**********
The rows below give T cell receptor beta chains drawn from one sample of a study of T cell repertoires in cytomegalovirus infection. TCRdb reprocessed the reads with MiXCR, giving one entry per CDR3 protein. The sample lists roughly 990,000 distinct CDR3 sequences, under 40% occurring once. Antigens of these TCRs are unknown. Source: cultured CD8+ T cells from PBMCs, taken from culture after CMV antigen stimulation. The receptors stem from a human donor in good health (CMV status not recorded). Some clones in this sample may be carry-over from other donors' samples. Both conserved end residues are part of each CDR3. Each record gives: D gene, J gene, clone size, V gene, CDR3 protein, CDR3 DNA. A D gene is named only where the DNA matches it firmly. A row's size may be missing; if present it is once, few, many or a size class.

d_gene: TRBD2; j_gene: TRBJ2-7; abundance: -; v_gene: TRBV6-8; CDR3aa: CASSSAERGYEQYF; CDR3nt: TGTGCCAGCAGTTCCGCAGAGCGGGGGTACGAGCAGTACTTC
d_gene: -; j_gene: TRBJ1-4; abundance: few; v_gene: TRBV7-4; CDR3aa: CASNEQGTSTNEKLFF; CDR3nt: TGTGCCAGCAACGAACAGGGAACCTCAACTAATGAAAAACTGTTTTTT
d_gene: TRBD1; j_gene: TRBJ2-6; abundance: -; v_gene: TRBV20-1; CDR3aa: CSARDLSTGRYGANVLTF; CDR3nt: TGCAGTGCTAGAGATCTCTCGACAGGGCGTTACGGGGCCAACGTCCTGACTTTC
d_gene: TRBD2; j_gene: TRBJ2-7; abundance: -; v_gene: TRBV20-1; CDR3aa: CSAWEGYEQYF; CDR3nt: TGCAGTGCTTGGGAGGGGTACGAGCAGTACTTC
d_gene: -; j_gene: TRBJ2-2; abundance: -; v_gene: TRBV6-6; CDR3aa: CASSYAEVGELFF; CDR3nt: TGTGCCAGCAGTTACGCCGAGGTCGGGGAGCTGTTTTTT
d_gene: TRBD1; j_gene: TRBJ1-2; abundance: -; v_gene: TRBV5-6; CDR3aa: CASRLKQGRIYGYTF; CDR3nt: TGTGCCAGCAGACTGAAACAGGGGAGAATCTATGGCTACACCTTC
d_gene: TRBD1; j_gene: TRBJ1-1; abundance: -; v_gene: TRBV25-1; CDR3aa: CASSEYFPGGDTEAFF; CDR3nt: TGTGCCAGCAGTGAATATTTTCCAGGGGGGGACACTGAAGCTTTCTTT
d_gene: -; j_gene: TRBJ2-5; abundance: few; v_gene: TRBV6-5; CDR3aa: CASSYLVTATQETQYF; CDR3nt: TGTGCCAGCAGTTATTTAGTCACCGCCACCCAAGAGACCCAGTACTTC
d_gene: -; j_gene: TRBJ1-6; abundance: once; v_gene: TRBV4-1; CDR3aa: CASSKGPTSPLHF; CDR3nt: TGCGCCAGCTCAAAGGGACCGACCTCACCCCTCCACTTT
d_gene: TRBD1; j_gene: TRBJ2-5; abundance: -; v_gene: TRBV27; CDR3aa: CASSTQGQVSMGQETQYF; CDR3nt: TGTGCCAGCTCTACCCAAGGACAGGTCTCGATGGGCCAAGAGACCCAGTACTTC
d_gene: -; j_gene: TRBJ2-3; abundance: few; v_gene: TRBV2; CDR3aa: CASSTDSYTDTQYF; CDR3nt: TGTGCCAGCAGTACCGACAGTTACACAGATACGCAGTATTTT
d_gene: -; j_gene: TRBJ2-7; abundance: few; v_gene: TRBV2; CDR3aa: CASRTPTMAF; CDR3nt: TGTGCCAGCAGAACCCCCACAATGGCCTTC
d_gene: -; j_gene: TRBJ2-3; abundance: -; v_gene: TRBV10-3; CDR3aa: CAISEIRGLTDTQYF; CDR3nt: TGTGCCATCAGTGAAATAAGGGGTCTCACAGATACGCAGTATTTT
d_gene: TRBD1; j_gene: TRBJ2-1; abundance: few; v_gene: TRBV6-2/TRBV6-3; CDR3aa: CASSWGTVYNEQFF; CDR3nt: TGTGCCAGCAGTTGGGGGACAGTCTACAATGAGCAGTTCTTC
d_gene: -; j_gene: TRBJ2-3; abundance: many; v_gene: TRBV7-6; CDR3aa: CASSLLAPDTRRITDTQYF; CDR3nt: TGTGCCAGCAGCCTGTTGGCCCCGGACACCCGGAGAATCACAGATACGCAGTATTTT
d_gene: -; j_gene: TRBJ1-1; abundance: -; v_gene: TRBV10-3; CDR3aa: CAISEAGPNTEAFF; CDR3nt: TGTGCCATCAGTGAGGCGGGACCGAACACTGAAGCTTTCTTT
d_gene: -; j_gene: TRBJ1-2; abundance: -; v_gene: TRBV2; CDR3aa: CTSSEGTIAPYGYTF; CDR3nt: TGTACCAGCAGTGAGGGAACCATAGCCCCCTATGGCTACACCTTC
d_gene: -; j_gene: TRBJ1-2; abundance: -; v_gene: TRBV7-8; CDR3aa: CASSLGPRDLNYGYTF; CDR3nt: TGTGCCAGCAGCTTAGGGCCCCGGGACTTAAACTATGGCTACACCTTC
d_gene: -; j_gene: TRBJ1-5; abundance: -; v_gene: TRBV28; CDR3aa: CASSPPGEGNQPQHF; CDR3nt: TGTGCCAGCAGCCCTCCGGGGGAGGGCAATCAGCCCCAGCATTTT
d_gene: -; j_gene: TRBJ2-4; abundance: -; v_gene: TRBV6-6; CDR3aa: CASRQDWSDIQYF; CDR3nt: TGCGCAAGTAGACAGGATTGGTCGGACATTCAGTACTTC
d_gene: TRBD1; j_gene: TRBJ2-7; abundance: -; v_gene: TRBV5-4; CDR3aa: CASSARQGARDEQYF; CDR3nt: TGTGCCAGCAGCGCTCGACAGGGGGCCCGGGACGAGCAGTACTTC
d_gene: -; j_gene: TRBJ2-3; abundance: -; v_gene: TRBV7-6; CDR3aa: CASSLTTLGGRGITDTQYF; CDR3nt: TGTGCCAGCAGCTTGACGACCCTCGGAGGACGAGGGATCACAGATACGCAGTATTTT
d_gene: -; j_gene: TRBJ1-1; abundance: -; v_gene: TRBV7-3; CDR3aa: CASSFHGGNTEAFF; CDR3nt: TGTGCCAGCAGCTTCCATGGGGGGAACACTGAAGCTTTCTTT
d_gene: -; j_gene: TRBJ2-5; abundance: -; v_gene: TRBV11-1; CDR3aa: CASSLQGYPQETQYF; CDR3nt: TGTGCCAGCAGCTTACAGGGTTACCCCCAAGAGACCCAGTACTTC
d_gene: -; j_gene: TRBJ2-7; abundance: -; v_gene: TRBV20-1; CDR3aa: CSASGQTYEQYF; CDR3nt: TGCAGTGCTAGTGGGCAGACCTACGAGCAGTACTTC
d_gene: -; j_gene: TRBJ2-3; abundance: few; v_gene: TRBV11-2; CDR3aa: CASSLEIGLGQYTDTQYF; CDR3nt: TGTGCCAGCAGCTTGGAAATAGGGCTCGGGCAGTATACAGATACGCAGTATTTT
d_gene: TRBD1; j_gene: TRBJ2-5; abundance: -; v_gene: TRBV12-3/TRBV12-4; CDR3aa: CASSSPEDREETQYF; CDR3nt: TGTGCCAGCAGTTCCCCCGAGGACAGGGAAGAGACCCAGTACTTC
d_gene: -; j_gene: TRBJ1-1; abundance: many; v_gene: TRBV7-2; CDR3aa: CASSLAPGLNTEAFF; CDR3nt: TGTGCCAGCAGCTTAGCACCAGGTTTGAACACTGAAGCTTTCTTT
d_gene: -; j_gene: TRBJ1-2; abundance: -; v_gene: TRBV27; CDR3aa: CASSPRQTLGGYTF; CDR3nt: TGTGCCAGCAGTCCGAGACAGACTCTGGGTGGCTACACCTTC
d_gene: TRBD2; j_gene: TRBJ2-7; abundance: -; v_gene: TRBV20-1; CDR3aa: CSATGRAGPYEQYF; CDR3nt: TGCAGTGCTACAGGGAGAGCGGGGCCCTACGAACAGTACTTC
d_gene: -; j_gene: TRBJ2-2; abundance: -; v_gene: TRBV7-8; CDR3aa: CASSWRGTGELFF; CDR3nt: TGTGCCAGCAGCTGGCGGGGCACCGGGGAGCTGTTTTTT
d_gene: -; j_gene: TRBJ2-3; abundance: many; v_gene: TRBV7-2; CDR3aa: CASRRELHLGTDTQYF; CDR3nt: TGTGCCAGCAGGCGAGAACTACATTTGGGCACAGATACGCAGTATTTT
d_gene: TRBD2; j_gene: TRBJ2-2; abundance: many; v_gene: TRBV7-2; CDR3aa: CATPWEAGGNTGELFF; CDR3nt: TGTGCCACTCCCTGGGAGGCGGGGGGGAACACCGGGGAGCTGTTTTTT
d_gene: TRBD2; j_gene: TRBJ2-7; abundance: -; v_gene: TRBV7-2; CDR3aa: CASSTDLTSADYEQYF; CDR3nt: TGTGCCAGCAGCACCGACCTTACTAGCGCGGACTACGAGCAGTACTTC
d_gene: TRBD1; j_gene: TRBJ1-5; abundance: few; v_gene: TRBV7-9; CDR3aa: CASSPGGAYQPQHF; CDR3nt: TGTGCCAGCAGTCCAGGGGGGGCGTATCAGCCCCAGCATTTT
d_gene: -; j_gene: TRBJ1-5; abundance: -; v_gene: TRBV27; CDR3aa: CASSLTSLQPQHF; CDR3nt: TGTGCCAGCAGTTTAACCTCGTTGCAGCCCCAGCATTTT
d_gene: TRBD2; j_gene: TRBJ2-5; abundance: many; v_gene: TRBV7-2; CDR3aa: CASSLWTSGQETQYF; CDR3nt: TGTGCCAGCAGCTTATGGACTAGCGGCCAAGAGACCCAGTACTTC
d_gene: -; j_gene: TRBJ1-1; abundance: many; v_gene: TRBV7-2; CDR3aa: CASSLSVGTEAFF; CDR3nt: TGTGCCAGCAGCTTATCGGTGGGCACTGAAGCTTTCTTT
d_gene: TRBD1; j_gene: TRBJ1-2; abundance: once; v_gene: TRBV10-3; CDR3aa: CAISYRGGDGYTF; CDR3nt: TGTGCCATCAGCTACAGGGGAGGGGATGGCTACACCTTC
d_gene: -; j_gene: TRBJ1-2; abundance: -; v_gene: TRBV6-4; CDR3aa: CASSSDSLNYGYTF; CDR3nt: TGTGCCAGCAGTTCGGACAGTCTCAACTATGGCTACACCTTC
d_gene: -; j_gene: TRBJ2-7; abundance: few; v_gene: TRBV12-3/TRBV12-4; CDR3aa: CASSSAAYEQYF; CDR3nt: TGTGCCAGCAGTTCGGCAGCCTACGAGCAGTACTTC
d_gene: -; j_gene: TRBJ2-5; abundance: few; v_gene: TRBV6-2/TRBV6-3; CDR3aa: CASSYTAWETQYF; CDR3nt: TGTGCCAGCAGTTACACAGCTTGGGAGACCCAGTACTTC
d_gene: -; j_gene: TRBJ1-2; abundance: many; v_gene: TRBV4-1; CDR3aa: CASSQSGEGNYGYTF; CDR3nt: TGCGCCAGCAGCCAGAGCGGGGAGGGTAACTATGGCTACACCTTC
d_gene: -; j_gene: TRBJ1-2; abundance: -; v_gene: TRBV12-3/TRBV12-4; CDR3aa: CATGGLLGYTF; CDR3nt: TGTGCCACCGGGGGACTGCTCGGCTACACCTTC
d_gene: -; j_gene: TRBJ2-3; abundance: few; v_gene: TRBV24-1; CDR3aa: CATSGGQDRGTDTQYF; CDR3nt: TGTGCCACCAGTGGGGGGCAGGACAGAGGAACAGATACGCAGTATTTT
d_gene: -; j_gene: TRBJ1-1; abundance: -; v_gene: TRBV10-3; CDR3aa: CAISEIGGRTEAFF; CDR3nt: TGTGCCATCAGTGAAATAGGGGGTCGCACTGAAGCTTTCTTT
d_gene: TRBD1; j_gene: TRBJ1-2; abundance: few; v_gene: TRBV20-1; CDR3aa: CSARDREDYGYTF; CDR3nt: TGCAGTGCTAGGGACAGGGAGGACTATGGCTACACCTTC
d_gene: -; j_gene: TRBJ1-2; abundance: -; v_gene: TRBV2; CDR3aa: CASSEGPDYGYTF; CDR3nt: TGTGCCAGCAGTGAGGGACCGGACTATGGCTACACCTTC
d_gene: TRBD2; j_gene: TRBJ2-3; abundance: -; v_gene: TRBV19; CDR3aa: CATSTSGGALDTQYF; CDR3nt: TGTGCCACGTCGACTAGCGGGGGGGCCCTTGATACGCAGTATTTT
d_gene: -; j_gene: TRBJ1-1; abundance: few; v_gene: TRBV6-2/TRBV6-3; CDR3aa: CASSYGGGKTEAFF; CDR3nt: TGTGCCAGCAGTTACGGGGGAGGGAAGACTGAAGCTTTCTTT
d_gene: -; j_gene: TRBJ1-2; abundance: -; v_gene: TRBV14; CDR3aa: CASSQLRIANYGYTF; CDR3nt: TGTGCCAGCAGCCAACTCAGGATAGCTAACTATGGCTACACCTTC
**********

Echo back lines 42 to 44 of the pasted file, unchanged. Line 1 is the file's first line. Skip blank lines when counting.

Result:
d_gene: -; j_gene: TRBJ2-7; abundance: few; v_gene: TRBV12-3/TRBV12-4; CDR3aa: CASSSAAYEQYF; CDR3nt: TGTGCCAGCAGTTCGGCAGCCTACGAGCAGTACTTC
d_gene: -; j_gene: TRBJ2-5; abundance: few; v_gene: TRBV6-2/TRBV6-3; CDR3aa: CASSYTAWETQYF; CDR3nt: TGTGCCAGCAGTTACACAGCTTGGGAGACCCAGTACTTC
d_gene: -; j_gene: TRBJ1-2; abundance: many; v_gene: TRBV4-1; CDR3aa: CASSQSGEGNYGYTF; CDR3nt: TGCGCCAGCAGCCAGAGCGGGGAGGGTAACTATGGCTACACCTTC